Belt and Road Initiative—Germany
In May 2019, the Munich-based German think tank—Ifo Institute published a study highlighting that the China-proposed Belt and Road Initiative (BRI) can help Bavarian companies enter new markets and ease access to raw materials.
The study indicates that through the BRI, trade between Germany’s Bavaria and China is expected to increase by nearly ten percent with exports to China anticipated to grow by 2.2 billion euros. Additionally, the study reports that exports from Bavaria to the transit countries in Central Asia could increase by around 53 million euros.
Bavaria to Chengdu
The Nuremberg Chamber of Commerce and Industry is one of the largest councils in Germany—located in the state of Bavaria, a southern region of Germany. Armin Siegert, Head of Department for International Economic Affairs of the Nuremberg Chamber of Commerce and Industry in Asia describes the region as a “Powerhouse—home to captains of industry such as BMW, Siemens, and FC Munich. In the Nuremberg chamber, we manage and oversee a lot of the international activities of the state and one of our main focus points currently is the Belt and Road Initiative.”
Siegert spends much of his time fostering interest and encouraging big industry to invest in the BRI. He said, “In our view, this is one of the biggest projects for the future and in Nuremberg, we already have a direct rail link to Chengdu in the Sichuan Province of China—so we are already part of the BRI infrastructure.”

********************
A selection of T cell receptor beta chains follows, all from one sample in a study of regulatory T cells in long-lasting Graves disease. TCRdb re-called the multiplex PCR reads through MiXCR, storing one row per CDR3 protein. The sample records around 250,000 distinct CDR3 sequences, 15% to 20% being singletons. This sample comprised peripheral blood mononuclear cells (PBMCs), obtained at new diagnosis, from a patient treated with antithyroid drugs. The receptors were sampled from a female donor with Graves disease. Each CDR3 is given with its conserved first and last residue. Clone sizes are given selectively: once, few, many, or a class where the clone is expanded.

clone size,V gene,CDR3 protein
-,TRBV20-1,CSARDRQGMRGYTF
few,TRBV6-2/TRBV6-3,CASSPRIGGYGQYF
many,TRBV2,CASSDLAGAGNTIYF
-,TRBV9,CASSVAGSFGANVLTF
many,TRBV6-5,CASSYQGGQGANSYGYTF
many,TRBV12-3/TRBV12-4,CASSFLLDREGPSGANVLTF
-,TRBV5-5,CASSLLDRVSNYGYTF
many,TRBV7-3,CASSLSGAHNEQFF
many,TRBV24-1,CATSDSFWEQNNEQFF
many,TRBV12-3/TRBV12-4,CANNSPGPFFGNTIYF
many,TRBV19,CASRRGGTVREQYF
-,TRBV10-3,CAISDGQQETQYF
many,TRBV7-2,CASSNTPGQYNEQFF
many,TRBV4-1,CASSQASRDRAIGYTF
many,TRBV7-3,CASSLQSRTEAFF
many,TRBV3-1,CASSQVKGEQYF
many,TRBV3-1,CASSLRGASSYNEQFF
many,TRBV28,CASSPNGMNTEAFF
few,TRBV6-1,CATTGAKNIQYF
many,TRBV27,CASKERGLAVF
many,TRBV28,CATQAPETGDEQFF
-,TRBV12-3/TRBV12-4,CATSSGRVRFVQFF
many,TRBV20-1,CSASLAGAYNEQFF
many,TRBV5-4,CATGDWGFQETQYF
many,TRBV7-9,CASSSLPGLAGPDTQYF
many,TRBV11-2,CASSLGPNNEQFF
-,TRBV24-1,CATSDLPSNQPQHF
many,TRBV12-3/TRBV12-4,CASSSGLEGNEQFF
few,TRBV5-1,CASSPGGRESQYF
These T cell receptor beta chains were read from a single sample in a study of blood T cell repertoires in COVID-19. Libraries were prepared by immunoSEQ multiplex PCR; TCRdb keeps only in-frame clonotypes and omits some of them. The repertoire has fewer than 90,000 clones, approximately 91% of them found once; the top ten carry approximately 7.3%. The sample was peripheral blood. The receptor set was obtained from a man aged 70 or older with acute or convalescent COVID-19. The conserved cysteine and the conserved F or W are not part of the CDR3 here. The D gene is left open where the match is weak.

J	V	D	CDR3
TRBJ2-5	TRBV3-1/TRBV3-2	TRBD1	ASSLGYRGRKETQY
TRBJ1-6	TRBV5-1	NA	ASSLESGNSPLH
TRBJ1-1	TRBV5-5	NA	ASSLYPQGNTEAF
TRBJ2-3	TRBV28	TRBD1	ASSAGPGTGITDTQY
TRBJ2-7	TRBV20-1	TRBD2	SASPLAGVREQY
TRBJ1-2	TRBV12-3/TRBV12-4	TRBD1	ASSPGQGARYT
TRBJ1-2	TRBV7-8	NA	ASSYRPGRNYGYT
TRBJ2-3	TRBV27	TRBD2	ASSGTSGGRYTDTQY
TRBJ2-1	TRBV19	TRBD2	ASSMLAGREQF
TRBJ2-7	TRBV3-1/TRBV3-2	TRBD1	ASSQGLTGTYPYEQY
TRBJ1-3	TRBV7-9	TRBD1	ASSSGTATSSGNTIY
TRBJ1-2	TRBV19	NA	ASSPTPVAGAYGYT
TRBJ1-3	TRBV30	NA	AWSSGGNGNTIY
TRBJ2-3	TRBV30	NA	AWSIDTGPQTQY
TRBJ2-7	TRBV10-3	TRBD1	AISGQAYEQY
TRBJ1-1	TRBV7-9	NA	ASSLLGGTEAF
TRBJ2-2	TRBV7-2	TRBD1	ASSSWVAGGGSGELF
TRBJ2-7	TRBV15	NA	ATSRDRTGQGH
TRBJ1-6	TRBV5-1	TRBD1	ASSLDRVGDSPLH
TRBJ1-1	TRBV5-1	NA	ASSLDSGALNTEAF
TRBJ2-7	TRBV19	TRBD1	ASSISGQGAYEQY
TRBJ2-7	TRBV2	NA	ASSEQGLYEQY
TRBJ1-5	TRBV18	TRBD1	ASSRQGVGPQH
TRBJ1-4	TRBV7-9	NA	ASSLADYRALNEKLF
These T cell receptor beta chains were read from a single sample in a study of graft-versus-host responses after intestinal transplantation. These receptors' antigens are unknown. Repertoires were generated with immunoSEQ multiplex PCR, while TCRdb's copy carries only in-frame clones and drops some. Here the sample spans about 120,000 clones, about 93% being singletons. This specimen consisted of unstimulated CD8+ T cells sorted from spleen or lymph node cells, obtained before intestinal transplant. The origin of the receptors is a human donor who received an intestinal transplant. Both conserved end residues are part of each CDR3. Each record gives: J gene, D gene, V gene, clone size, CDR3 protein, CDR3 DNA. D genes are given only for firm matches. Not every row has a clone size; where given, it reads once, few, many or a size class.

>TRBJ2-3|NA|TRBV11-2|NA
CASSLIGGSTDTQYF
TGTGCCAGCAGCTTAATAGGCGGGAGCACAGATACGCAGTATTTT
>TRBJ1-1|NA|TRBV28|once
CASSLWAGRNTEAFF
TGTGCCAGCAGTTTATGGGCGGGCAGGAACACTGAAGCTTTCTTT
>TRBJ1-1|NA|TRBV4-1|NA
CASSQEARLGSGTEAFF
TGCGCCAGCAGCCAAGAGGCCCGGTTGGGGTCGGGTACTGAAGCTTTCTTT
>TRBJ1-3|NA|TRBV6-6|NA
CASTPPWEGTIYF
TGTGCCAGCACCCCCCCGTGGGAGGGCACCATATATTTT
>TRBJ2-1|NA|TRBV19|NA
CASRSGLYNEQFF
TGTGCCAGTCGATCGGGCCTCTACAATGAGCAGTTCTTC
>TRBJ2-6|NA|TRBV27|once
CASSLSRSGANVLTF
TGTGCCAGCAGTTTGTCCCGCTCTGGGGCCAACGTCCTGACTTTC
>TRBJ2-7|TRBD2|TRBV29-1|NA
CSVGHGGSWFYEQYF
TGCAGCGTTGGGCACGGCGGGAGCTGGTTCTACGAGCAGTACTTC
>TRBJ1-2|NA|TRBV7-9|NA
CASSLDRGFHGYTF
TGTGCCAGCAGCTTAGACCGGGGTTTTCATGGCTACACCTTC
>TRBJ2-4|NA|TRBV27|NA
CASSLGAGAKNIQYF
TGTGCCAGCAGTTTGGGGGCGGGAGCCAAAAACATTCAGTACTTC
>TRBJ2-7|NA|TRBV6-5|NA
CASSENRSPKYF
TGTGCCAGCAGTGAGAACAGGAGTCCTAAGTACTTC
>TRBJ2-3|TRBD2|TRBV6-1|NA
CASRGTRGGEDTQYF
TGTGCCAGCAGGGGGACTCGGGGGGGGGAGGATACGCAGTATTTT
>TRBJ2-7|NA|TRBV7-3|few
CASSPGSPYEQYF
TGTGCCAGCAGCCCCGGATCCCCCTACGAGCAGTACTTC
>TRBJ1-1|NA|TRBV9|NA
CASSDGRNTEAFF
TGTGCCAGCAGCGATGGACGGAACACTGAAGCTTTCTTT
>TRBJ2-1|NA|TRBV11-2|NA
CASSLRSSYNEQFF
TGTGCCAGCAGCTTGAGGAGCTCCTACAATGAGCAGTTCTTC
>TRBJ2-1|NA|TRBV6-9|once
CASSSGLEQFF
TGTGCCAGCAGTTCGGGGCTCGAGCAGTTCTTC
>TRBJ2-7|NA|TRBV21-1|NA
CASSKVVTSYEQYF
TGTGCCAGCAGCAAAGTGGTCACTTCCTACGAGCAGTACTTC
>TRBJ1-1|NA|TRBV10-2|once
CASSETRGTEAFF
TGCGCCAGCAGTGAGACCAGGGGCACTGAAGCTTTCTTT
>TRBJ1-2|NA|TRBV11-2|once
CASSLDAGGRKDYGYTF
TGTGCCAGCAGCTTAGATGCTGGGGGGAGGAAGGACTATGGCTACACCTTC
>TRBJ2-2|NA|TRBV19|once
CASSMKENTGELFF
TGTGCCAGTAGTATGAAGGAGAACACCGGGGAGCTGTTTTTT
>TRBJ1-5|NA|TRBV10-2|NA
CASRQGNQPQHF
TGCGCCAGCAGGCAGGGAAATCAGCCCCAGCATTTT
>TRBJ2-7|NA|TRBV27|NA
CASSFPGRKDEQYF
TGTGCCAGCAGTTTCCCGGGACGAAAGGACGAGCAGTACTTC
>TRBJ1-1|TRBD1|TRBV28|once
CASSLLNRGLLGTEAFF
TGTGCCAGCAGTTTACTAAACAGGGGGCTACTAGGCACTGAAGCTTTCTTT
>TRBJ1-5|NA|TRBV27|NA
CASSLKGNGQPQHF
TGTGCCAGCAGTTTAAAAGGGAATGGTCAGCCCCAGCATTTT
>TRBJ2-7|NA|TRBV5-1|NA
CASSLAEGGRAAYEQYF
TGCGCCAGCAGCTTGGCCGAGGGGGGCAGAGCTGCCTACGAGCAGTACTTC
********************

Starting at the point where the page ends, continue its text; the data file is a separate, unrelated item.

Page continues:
Nuremberg Belt and Road Summit
Siegert first visited the Hong Kong Trade and Development Council’s (HKTDC) Belt and Road Summit in 2017. Drawing inspiration for the 5000-strong event, Siegert organized the first Belt and Road Congress in Nuremberg in 2018 with plans to continue the event annually. He said, “Our first congress attracted around 300 participants, a fraction of the attendance of the HKTDC, but still a huge success. We expect around 500 participants this year.”
The goal of the Nuremberg Belt and Road Congress is to shine a light on the BRI for major industry players in Europe. Siegert explained, “We are bringing the message to the European companies, we want to expose the business potential of the initiative and say—take a look at what is happening in Asia and China. New money, new infrastructure, airports, roads, etc. For example, China is investing a lot of money in Central Asian countries such as Kazakhstan, so we will also go to Kazakhstan to find potential partners for our companies to participate in the Belt and Road projects.”
In light of recent global macro-economic uncertainties, such as the US-China trade war and Brexit, Siegert believes that the Belt and Road Initiative has come at the right time. He said, “Brexit is a big problem for the European Union and also for our companies in the Nuremberg area, we have 800 companies doing business with Great Britain, and they are of course affected. On top, we have challenges such as the trade tension between the US and China and other countries that have a lot of protectionisms built into their regulation.” He continued, “The Belt and Road offers new opportunities in Asia and the connectivity of the initiative will help to solve many problems and generate new business.”
New opportunities for Nuremberg extend beyond just China and they currently have projects underway with members of the ASEAN countries. Siegert offered an example, “We are in cooperation with the Thai Board of Investment on the Eastern Economic Corridor—a huge project which will transform the corridor and surrounding provinces into a hub for technological manufacturing and connectivity to its ASEAN neighbors by land, sea, and air. We have solicited a lot of interest and engagement from German companies into this venture. We are in similar development cooperation’s with Malaysia and most of the ASEAN countries”.
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